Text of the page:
I must have looked strange photographing every blooming thing in the Florida Botanical Gardens at 5 different camera settings, but no one looked twice. The Florida Botanical Gardens is a great place to take a stroll, stop and smell the flowers, and practice photography. On this particular visit, I was practicing photographing flowers up close at different apertures. With the right setting, you can draw more attention to the flower and blur out distracting branches or leaves.
Bird of Paradise. Photographed at f/3.5 in McKay Creek Plaza.
Cypress trees and more growing along McKay Creek within the Florida Botanical Gardens. Photographed at f/22 for maximum detail/depth of field.
Turk’s Cap Hibiscus. Photographed at f/3.2 in the Herb Garden – the Turk’s Cap Hibiscus has an edible flower.
Bananas, from left to right: The Banana Zan Moreno, The Thousand Fingers Banana, and the Ice Cream Banana. Photographed at f/1.8 in the Tropical Fruit Garden.
Beautiful bridges and walkways connect the different gardens within the greater Florida Botanical Gardens. The bridge in the background here, photographed at f/1.8, leads to McKay Creek Plaza.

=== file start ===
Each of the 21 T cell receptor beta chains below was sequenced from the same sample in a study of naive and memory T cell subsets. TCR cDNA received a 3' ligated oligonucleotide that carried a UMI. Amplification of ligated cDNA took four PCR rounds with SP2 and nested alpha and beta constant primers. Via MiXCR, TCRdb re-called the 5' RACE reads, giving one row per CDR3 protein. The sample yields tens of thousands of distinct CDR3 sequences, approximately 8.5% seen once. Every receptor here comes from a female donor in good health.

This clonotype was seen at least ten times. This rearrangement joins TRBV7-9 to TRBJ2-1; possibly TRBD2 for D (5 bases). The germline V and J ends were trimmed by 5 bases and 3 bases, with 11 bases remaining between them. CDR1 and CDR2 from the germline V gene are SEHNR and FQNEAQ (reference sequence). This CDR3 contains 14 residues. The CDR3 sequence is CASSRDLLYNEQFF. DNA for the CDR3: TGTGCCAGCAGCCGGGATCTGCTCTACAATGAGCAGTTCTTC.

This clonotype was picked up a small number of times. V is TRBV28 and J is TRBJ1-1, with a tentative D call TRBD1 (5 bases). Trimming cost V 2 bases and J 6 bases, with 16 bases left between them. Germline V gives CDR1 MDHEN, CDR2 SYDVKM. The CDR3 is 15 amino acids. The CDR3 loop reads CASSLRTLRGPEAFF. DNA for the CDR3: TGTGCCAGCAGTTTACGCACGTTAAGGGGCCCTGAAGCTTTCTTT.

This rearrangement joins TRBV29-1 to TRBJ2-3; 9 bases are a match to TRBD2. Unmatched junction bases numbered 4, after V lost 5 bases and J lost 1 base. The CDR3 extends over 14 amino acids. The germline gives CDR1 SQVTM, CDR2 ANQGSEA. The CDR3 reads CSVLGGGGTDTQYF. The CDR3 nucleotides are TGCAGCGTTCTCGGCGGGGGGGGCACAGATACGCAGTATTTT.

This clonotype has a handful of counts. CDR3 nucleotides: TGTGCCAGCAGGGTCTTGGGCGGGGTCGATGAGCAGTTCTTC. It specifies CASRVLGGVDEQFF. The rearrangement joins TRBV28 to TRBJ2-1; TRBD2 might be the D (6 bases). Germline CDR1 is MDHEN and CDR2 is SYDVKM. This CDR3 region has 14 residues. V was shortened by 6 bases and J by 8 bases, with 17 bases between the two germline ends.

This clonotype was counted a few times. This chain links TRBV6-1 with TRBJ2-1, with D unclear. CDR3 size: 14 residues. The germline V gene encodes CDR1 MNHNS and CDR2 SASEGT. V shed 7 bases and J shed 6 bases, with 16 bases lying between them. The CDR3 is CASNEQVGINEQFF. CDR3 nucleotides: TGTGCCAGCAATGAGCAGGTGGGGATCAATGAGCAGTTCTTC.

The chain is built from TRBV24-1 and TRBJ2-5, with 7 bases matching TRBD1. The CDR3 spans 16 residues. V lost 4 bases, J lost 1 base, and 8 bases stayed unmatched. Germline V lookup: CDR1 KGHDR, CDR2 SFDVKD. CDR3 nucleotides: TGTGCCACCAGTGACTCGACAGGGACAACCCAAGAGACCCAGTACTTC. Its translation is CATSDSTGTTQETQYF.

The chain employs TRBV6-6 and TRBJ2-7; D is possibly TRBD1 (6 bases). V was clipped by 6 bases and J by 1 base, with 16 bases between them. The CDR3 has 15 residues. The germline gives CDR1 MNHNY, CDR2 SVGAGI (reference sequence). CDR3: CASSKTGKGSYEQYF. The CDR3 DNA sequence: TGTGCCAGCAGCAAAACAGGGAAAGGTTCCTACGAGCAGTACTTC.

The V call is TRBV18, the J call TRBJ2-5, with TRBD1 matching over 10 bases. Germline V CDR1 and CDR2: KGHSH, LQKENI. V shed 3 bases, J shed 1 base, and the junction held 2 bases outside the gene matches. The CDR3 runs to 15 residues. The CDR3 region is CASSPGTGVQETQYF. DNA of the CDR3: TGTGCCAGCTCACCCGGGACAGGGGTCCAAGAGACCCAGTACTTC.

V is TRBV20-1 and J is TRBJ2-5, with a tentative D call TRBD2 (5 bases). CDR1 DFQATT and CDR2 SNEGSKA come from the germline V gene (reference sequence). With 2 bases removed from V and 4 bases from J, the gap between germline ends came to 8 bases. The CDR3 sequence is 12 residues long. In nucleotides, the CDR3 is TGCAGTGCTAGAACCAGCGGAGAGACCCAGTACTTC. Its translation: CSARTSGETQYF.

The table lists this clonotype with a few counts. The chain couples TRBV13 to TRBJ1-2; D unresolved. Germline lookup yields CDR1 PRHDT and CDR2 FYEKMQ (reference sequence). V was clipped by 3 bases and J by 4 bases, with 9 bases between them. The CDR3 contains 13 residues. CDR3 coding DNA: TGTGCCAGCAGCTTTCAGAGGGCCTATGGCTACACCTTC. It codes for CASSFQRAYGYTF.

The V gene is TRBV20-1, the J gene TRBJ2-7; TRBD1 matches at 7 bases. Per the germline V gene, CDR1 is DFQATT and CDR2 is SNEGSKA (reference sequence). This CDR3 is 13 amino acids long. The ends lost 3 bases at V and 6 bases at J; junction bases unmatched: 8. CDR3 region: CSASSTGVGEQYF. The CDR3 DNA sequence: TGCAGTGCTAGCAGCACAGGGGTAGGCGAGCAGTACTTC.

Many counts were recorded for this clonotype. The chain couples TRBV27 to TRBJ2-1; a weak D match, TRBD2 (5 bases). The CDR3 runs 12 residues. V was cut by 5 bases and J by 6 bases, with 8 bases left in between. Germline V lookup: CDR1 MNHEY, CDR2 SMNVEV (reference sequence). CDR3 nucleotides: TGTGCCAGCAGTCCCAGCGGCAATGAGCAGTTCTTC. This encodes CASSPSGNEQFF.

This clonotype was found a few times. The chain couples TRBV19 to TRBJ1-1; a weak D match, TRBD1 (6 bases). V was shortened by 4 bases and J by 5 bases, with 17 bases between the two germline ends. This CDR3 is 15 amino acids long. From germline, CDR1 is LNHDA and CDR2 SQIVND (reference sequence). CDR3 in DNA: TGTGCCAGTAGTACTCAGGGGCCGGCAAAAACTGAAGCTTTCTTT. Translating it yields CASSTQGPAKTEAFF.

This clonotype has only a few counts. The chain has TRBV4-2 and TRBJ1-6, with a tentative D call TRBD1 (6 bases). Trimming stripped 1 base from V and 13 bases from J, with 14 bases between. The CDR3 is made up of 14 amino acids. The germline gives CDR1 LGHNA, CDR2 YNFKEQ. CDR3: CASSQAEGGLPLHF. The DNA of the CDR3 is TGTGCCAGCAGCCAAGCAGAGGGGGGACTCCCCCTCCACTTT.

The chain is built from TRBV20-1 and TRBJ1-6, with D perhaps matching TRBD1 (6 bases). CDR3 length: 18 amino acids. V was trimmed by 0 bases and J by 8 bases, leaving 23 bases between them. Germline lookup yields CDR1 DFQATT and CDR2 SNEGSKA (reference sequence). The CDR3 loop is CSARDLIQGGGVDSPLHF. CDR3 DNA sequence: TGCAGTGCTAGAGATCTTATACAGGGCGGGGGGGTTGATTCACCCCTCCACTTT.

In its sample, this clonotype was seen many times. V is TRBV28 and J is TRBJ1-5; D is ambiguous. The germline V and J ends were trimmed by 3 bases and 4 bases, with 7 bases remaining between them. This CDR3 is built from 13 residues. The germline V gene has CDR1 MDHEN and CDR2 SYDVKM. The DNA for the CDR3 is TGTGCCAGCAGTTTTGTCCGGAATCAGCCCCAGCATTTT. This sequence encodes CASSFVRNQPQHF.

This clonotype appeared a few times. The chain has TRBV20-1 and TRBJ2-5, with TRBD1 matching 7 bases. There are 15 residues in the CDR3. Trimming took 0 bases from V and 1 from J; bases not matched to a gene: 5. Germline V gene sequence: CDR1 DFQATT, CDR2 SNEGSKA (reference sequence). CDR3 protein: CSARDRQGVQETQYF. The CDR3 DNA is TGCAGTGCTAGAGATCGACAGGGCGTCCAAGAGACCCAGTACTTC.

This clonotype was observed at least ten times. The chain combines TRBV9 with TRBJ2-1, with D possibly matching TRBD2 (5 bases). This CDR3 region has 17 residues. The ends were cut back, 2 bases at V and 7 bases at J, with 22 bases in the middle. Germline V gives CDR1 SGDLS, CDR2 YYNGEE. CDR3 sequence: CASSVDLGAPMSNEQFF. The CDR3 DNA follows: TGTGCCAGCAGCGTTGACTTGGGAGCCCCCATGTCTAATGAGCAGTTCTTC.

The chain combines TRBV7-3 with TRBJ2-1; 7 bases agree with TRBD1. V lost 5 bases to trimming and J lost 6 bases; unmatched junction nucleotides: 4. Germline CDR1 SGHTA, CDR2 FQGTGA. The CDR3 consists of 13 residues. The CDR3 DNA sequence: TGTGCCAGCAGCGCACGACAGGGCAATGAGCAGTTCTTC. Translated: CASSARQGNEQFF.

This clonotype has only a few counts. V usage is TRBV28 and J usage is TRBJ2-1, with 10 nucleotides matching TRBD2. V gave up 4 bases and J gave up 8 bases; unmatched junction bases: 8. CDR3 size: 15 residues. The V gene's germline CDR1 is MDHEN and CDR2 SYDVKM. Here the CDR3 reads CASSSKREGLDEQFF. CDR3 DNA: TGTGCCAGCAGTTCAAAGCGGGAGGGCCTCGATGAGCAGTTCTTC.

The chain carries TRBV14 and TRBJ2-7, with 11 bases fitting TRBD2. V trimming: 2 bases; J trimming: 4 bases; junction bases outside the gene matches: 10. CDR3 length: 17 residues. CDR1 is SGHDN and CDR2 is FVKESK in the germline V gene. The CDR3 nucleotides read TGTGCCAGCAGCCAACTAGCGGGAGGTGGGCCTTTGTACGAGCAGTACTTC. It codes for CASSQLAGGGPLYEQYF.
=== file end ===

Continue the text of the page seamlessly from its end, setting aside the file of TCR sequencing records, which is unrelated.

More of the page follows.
Water Lily. Photographed at f/22 just outside the Visitor Information Center.
Hungry Koi. I think this poor fish thought food was coming when I showed up with my camera. Photographed at 1/200th sec. shutter speed, ISO 10,000, aiming into the Visitor Center’s Koi Pond.
Kapok tree in black and white. Photographed from below at f/22 because sometimes you don’t want to blur out the branches.
I had to use a flash to capture these backlit Kumquats.
I hope you have enjoyed the first two parts of Florida Illustrated’s “Destination Largo” series. I will likely continue the series as I explore more of what Largo has to offer. Anytime you want to view Florida Illustrated’s posts by city, you can always select that city from the top navigation menu under “By City.” Now where to next?